by Ed Mattison
This story takes place on a dry summer day, yes they do happen. I arrived early to learn about getting the train running for the day. Vance was getting ready to move the Shay out of the engine house when I pedaled in on my bike. I was in good shape back then and often took the bike to places around town.
Once the train was out of the shed it was my job to clean things up. I swept off the rider car, it’s amazing how many fir needles can acuminate on a car with a roof. Also I cleaned out the caboose. Once I finished there I headed up to the locomotive to see what else I could help with.
That is when I spotted him. He was high up in a tree sitting on a dead branch just across the road from Camp 6. It was a bald eagle. This was the first bald eagle I had seen in the wild. I started to move much more slowly, not wanting to scare him away. When I made my way up to Vance, who was lubricating the locomotive, I pointed out the bald eagle. Vance turned looked at the eagle and said, “Oh him.”
I had a confused look on my face with his response. He then told me that there is an eagle there fairly often in the mornings watching the train. He also told me that this was the smaller one. This is how I now know it was a male bald eagle as the females are much larger than the males.
He was sitting on the top of an old snag or dead tree, watching us get the train ready for the day. Vance told me that seemed to be a favorite spot for the eagles to look us over in the mornings.
That part of the park, where the eagle was sitting, was under the care of the Sierra Club, if my memory is right. They were protecting that area as there were two or three bald eagle nests there. The Sierra Club was not pleased with a loud and smoky steam locomotive running next to these nests. They were sure that the noise was disturbing to the birds.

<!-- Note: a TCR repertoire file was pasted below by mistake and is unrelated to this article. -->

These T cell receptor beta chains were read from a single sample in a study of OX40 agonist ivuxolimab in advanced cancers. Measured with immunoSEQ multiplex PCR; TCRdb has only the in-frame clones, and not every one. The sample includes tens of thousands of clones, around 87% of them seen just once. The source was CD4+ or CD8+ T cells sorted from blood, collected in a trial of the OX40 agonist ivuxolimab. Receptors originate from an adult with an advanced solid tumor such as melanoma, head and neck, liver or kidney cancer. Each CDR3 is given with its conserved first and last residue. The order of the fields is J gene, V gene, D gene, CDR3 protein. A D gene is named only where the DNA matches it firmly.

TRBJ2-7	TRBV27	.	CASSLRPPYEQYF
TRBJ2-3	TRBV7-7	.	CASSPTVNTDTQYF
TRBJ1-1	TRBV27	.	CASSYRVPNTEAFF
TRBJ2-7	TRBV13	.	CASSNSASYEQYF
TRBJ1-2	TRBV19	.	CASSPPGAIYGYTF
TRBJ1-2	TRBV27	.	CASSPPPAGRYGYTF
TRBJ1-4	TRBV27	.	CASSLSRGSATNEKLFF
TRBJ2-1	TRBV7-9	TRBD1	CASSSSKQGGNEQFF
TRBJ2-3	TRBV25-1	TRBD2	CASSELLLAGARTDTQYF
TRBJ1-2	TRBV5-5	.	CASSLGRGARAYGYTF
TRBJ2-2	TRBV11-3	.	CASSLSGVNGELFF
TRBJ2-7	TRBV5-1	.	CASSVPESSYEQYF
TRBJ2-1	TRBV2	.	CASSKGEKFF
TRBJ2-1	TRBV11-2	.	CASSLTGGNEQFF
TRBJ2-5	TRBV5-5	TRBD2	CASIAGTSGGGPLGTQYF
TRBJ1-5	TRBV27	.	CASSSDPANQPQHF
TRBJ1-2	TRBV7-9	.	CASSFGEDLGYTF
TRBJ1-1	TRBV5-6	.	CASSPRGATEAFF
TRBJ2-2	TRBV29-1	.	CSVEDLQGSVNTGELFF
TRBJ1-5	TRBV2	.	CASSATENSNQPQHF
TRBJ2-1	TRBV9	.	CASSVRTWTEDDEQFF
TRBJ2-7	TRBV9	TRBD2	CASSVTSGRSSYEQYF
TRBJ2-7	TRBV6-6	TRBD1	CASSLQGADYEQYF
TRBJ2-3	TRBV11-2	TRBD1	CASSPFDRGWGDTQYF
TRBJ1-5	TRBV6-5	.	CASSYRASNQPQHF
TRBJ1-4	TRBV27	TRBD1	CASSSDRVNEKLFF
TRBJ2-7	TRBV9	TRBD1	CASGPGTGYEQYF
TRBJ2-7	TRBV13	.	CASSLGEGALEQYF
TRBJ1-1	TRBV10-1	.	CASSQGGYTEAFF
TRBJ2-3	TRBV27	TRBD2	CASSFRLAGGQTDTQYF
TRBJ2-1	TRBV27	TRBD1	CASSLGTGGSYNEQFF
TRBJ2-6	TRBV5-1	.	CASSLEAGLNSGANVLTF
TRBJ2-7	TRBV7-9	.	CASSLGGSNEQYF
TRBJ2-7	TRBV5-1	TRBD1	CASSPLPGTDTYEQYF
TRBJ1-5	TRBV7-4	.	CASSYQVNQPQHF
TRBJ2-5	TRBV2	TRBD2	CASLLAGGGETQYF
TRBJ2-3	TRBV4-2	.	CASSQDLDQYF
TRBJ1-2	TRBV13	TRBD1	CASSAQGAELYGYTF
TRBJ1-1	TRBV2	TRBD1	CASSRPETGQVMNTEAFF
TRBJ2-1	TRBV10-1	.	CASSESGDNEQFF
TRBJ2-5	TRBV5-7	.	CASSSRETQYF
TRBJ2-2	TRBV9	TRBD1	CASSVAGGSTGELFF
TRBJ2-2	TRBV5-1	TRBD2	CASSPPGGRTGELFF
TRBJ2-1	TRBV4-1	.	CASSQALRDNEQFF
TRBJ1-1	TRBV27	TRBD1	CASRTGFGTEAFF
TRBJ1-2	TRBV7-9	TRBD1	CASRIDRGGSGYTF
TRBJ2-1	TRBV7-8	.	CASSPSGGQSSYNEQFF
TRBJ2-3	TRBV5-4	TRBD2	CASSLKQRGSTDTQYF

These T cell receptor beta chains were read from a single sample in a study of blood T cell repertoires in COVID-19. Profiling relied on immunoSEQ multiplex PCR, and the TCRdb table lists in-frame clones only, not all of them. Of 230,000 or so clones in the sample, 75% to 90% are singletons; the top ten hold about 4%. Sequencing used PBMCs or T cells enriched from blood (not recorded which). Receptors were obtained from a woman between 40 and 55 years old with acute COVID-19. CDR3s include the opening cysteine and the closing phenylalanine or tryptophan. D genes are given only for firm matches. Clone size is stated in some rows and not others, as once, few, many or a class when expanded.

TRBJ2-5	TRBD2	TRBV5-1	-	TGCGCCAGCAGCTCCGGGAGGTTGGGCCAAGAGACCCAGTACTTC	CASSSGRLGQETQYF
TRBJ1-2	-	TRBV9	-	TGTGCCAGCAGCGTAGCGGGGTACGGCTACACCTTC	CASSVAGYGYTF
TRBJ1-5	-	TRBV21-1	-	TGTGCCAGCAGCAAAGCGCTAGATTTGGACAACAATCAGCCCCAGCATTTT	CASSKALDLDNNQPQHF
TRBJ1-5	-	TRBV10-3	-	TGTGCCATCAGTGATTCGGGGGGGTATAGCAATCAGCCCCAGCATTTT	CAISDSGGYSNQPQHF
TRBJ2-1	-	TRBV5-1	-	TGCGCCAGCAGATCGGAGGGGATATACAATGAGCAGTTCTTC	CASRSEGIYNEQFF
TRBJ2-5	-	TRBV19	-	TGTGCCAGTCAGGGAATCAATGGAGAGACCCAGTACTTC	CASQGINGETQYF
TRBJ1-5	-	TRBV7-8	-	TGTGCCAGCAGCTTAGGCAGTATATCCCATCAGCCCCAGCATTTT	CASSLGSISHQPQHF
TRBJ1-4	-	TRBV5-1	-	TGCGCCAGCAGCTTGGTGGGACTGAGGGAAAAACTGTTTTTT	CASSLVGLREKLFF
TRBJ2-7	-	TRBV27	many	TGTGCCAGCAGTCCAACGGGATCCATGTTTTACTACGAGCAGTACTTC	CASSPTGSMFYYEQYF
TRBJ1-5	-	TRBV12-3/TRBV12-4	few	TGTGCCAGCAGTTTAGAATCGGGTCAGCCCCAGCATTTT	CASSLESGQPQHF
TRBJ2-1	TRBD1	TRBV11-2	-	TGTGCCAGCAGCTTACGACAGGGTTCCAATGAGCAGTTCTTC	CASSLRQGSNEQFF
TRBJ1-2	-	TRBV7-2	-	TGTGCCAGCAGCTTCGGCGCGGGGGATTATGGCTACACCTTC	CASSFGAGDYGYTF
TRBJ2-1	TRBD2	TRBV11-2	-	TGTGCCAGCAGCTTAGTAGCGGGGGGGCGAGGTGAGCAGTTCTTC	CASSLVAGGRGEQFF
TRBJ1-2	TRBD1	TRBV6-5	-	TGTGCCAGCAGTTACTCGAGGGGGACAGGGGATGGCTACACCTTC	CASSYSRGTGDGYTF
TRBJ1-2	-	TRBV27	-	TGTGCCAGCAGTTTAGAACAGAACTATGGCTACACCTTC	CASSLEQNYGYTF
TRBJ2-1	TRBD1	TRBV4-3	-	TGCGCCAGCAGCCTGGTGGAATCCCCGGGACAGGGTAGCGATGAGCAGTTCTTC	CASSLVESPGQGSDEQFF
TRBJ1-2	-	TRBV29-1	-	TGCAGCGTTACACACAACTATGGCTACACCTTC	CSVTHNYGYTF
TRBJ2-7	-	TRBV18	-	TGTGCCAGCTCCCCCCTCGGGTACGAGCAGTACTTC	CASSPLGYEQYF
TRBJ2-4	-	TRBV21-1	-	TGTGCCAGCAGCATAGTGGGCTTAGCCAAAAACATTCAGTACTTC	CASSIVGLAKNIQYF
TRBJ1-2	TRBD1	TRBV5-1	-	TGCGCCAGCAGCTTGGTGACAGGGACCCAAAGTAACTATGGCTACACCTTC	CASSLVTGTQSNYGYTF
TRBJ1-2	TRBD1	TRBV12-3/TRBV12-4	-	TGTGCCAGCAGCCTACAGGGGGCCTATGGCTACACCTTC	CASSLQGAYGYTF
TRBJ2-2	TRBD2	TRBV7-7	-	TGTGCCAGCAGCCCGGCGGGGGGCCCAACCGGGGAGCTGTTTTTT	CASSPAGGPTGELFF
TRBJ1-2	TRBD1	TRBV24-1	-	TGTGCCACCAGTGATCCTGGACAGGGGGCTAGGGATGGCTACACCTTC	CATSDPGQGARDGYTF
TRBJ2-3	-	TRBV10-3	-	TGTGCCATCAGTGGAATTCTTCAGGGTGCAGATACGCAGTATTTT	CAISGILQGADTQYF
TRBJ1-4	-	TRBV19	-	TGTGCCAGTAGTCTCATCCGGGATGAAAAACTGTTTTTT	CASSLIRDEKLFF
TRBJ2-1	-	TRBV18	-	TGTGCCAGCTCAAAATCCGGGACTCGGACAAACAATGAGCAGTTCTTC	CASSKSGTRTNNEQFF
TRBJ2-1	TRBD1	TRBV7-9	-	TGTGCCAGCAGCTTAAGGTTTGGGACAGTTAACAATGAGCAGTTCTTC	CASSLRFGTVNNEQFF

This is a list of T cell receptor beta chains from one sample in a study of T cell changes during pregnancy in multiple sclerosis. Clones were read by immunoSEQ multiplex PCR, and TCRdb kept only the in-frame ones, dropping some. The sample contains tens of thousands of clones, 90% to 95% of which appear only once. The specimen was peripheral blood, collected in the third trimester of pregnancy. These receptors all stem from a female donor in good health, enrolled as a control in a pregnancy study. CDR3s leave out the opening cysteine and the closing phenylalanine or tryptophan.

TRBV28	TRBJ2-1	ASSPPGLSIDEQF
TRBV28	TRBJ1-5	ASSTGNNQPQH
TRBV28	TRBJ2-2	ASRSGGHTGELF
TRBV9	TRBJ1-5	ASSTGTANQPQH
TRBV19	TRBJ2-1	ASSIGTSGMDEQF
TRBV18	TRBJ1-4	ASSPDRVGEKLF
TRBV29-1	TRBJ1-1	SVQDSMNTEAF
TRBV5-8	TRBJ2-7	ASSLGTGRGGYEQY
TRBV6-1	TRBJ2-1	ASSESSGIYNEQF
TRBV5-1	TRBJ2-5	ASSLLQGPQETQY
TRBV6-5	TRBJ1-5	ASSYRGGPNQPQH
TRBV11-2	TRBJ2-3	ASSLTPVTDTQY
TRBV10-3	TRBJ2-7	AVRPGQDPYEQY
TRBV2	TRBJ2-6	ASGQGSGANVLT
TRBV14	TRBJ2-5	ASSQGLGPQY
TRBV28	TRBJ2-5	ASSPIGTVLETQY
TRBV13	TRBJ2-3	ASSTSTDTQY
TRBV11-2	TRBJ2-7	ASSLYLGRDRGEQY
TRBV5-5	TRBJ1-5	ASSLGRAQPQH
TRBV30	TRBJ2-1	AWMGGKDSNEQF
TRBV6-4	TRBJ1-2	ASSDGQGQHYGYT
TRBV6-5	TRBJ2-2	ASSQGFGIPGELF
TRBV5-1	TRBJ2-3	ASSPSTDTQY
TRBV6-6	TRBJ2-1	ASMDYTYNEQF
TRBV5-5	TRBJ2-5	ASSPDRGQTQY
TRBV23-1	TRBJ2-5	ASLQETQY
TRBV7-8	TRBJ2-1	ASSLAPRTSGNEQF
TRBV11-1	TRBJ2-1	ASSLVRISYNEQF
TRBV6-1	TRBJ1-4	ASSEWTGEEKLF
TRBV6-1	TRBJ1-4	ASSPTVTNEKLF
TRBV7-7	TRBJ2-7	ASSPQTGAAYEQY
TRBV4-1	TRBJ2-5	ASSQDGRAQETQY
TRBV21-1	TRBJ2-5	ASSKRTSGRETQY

“Nonsense” is what Vance said when I asked him about this. He told me he invited the Sierra Club to come out and watch what the bald eagles did while we got the train running. It appeared they actually liked the train.
I asked if the whistle would scare him off. Vance replied, “Nope” as he climbed into the cab. He then said, “Watch this” and pulled the lever back on the whistle. The only thing you could hear up until then was the oil burning in the fire box and the sound of water boiling. That is until he pulled back on that lever and an extremely loud scream came out of the whistle. Actually it was a loud toot but with the silence it sounded like a scream. He let the whistle blow at full volume and the only thing the eagle did was to turn its head quickly and stare at the locomotive. I jumped more than the bird did.
I later found out the eagles liked to sit in the tree and wait for the train to move, hoping that we would scare any rodents on the track. As these startled rodents would run the eagle would see them, swoop down and get a quick snack.
That bald eagle stayed sitting on that old dead tree until the park opened and cars started to go by. He watched the first few go by and then one with its radio blasting went by. The eagle watched it and I swear I saw it shake its head a couple times before it flew off to another part of the park.
I’ve seen several wild bald eagles at Point Defiance Park over the years but I’ll never forget my first sighting. I just wish I would have asked him his name.
Ed Mattison is a beloved volunteer for Tacoma Historical Society. With his wife and fellow volunteer Rose, he was awarded the inaugural Ronald E. Magden Award, recognizing exceptional and continuing service by a volunteer on behalf of the Tacoma Historical Society and its aims of preserving, presenting and promoting Tacoma history.